Perhaps Evelina had shelves in a corner closet to hold her projects, or maybe she laid claim to a particular chest of drawers in the sitting room. When she was working on large projects, such as the cover for the lounge she made earlier in the summer, perhaps the piece simply lay out in one of the rooms until completed. Was she tidy or messy? How did she manage? She may have wished for a room that could be just hers for her projects.  With that large family, and all the houseguests they welcomed, an extra room wasn’t likely to be available.

 

 

* Susan Warner, The Wide, Wide World, p. 40

 

 

September 1, 1851

000100849[1]

*

Sept 1st Monday  Jane & Ellen washed and have done most

of the housework and I have been to work on Olivers

clothes have sewed pretty steady to day.  Pauline has

been sewing on a pr of Muslin undersleeves that

I gave her but has not finished them.  Mrs Stevens

covered some button and sewed them with Olivers vest

& mended the buttonholes

 

Sewing was “pretty steady” today as the date of her son Oliver (3)’s departure for college loomed nearer. Evelina was mending everything and making new items like collars and dickeys. She tried to mark Oliver’s clothes so that they wouldn’t get lost – a time-honored effort by many a mother when a child leaves for college. How did she mark the clothes, though, in those days before indelible ink markers?  There were certainly no “iron-ons” and probably no manufactured name-tags that would have been sewn in by hand, either.  Her most likely solution would have been to embroider Oliver’s initials or name on the inside or underside of each piece of apparel. That sounds like a lot of work.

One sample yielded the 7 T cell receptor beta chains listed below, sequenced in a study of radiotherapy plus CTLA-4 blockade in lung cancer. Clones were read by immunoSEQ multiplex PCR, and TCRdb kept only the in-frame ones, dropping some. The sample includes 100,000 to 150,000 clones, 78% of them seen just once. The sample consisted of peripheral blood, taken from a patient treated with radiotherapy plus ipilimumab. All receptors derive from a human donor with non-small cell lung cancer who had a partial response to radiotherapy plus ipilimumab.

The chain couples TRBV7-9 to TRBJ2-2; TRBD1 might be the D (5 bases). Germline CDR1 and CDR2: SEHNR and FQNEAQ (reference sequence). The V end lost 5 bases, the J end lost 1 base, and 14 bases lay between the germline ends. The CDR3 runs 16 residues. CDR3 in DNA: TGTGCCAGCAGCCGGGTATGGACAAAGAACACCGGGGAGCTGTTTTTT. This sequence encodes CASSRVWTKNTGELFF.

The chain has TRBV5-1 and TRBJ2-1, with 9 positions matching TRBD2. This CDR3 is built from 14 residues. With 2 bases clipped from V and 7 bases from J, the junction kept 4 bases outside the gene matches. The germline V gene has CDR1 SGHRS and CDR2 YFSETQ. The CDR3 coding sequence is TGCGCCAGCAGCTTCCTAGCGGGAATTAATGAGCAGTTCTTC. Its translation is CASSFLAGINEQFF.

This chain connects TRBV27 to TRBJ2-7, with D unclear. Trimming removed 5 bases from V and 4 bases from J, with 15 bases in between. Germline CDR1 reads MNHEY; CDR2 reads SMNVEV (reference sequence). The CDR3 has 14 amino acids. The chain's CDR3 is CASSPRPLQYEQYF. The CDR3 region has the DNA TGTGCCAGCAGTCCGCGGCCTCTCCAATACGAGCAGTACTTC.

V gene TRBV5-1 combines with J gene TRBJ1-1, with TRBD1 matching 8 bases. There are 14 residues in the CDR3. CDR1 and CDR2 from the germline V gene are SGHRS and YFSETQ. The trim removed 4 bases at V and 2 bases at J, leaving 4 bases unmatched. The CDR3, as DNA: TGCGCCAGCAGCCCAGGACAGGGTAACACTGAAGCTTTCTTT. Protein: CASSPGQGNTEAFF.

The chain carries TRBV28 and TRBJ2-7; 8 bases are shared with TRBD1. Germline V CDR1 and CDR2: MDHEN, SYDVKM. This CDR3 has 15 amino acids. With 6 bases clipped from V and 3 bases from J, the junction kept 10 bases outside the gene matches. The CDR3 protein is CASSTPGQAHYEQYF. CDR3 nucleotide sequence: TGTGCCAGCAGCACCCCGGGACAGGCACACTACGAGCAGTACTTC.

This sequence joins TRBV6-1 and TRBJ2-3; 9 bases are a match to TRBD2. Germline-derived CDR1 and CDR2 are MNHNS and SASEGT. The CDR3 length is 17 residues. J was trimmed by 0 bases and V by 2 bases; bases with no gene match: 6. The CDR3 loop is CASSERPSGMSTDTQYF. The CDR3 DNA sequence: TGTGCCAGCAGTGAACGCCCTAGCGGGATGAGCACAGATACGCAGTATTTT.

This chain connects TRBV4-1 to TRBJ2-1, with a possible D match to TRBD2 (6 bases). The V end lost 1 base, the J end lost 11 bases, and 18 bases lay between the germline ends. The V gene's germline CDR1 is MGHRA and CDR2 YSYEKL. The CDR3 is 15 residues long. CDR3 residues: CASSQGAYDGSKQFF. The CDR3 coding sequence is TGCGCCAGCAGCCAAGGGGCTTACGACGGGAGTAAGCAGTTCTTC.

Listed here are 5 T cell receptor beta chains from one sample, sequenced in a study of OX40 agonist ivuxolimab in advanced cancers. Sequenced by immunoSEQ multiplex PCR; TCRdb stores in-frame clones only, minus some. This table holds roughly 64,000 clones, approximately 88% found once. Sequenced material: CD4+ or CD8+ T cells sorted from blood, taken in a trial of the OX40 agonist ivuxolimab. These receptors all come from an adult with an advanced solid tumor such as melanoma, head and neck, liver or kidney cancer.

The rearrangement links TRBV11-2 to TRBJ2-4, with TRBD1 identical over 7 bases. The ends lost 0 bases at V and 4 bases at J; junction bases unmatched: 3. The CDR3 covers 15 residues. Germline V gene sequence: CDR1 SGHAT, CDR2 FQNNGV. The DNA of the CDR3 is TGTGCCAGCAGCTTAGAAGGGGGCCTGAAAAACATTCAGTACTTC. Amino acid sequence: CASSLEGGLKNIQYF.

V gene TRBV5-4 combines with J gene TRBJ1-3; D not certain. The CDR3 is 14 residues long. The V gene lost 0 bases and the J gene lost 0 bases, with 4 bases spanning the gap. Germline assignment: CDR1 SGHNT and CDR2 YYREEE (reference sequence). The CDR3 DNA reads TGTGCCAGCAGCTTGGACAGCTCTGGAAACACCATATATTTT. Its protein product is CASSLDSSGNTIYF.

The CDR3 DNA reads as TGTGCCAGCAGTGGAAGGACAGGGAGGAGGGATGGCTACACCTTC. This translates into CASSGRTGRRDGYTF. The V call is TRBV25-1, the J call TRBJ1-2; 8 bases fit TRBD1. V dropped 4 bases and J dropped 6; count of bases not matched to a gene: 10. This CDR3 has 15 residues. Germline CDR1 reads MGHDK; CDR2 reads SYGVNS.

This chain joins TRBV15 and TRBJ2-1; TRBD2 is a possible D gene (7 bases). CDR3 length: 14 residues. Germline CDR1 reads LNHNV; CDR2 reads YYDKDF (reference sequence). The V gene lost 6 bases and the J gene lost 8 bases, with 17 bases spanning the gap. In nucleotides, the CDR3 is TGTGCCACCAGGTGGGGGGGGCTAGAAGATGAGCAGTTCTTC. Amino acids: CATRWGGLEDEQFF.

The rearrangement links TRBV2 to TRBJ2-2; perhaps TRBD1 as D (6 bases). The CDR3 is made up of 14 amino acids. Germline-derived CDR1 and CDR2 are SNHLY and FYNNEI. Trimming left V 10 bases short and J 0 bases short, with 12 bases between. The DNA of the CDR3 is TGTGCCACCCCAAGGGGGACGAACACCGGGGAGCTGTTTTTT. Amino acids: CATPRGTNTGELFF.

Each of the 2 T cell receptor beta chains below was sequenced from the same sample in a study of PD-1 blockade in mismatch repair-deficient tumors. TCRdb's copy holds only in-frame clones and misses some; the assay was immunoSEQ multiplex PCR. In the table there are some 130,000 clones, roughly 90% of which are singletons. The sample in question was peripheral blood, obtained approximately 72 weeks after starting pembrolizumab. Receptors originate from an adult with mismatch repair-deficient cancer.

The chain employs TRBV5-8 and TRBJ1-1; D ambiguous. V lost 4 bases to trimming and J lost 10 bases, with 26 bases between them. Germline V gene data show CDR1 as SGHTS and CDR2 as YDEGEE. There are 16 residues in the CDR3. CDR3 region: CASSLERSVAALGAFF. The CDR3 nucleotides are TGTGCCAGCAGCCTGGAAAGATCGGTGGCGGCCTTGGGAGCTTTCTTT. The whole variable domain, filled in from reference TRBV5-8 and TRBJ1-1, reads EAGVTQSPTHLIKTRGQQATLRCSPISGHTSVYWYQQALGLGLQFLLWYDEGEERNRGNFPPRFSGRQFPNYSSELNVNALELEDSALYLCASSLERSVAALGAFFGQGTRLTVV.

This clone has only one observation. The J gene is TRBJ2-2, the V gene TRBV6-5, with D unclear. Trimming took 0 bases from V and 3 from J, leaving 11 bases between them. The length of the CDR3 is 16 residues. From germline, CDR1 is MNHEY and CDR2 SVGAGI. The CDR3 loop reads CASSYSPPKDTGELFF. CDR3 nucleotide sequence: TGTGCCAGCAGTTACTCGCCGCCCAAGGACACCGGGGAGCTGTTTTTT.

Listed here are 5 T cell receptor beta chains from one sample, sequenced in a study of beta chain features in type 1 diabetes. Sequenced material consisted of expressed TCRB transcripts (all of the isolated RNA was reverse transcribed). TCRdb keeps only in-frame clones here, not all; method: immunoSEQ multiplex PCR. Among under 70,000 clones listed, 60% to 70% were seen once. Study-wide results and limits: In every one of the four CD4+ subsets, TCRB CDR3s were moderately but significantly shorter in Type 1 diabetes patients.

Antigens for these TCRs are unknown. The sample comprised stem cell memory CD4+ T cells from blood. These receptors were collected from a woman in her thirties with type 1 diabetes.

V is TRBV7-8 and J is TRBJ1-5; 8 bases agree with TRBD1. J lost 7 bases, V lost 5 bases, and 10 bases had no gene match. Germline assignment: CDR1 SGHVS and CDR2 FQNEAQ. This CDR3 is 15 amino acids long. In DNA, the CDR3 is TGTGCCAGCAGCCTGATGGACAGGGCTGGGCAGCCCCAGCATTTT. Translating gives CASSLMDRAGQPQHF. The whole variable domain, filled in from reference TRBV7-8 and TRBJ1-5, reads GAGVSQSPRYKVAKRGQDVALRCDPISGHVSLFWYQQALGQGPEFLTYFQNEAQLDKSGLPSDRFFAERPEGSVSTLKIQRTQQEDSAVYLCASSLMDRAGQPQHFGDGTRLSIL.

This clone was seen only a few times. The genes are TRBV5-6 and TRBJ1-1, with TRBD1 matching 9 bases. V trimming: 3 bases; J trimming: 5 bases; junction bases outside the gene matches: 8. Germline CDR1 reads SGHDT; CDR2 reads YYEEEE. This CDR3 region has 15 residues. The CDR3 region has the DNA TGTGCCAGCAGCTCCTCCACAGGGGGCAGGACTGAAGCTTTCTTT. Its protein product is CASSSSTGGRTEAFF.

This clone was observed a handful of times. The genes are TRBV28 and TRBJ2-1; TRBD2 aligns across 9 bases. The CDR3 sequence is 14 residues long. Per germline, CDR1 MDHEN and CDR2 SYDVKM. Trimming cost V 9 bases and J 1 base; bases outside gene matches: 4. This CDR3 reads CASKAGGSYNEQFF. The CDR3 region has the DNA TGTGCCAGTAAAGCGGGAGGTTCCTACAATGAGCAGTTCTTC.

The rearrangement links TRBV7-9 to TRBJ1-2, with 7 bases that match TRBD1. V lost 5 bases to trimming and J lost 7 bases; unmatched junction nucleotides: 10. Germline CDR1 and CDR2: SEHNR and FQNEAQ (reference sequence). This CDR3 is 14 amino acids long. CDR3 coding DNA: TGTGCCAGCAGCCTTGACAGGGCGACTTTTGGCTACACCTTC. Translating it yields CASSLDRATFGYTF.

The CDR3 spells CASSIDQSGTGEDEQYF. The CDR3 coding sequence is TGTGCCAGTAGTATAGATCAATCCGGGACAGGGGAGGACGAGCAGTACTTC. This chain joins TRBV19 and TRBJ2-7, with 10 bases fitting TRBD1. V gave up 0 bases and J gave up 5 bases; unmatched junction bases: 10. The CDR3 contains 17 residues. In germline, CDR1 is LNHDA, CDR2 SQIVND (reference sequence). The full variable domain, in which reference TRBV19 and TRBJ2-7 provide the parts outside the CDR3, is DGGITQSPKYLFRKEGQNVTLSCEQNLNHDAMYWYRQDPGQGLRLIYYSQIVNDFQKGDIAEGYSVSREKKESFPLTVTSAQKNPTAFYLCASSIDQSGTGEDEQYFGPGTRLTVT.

Houseguest Pauline Dean accompanied Evelina and sewed some on a pair of new undersleeves while another guest, Mrs. Stevens, helped cover the buttons of a vest belonging to Oliver. Clothes must have been everywhere, as laundry was being washed while all this sewing went on. It was Monday, and Jane McHanna and another servant named Ellen had the stove going and the tubs full. The “fair day” and north east wind that Old Oliver noted in his journal would have helped dry the clothes.

Old Oliver also noted that he “went to Canton to day with Mr Clark + others to put in the stone bridges below the shop.” Can any of our local historians identify these bridges?  Are they still in place? The shop, which was originally built in 1847 to supplement the factory in North Easton, is no longer standing. The image above was taken circa 1965.

* Ames Shovel Shop on Bolivar Street, Canton, Canton Historical Society, from Arthur Krim’s Historical Buildings of Canton, Vol. II.